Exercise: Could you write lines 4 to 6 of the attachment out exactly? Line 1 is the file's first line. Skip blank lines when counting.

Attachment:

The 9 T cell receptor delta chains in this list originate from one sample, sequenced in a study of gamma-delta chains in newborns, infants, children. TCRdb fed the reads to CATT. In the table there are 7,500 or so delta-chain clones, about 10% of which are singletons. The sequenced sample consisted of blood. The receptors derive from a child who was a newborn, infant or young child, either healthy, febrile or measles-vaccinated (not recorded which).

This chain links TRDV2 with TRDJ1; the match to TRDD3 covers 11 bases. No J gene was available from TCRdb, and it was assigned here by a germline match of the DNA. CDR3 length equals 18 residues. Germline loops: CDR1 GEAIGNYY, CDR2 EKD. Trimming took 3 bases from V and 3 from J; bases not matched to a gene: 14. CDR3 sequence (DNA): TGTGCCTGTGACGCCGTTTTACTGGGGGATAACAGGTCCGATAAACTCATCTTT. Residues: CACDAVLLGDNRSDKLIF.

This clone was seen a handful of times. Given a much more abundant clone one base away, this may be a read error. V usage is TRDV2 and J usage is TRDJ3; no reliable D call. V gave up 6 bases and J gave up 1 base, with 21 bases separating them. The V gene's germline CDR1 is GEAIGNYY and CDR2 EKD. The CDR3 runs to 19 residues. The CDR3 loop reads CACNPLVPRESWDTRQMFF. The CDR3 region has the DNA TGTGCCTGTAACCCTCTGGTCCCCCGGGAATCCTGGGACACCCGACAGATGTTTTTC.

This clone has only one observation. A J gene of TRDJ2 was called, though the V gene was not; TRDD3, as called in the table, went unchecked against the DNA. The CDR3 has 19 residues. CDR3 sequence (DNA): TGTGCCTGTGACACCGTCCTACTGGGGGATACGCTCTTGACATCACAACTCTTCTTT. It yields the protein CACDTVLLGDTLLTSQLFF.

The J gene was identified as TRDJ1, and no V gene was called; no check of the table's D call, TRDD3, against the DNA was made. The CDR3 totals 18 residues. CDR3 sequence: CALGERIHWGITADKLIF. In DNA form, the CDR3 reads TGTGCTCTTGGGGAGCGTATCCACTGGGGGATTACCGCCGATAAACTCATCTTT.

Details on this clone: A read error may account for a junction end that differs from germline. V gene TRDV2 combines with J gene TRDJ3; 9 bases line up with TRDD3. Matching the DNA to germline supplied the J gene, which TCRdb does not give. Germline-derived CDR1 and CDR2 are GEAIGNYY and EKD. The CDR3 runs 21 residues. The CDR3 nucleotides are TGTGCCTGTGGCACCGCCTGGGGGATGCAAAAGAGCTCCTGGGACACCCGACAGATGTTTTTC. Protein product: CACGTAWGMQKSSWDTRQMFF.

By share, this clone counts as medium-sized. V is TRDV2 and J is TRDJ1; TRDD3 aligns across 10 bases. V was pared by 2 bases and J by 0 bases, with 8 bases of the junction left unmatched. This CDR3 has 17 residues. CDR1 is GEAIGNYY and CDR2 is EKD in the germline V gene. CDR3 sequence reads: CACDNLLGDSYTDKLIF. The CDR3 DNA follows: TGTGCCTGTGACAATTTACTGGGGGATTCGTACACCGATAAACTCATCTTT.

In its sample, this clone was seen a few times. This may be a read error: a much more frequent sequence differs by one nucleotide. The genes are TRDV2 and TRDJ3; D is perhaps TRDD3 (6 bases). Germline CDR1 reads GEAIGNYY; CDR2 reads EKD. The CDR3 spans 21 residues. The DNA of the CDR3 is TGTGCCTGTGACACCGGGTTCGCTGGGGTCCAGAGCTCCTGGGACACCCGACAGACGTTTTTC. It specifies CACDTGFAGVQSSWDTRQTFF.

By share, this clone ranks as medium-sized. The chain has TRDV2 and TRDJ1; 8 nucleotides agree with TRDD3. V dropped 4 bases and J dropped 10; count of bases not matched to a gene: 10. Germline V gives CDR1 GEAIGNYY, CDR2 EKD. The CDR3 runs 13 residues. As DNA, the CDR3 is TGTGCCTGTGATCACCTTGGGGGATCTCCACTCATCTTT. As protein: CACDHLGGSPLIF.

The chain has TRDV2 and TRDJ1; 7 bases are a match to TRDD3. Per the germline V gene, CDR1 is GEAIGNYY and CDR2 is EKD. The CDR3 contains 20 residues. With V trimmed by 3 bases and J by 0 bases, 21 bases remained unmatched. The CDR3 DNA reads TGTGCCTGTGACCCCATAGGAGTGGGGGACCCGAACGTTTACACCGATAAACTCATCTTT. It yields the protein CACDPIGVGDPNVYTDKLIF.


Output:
This clone has only one observation. A J gene of TRDJ2 was called, though the V gene was not; TRDD3, as called in the table, went unchecked against the DNA. The CDR3 has 19 residues. CDR3 sequence (DNA): TGTGCCTGTGACACCGTCCTACTGGGGGATACGCTCTTGACATCACAACTCTTCTTT. It yields the protein CACDTVLLGDTLLTSQLFF.

The J gene was identified as TRDJ1, and no V gene was called; no check of the table's D call, TRDD3, against the DNA was made. The CDR3 totals 18 residues. CDR3 sequence: CALGERIHWGITADKLIF. In DNA form, the CDR3 reads TGTGCTCTTGGGGAGCGTATCCACTGGGGGATTACCGCCGATAAACTCATCTTT.

Details on this clone: A read error may account for a junction end that differs from germline. V gene TRDV2 combines with J gene TRDJ3; 9 bases line up with TRDD3. Matching the DNA to germline supplied the J gene, which TCRdb does not give. Germline-derived CDR1 and CDR2 are GEAIGNYY and EKD. The CDR3 runs 21 residues. The CDR3 nucleotides are TGTGCCTGTGGCACCGCCTGGGGGATGCAAAAGAGCTCCTGGGACACCCGACAGATGTTTTTC. Protein product: CACGTAWGMQKSSWDTRQMFF.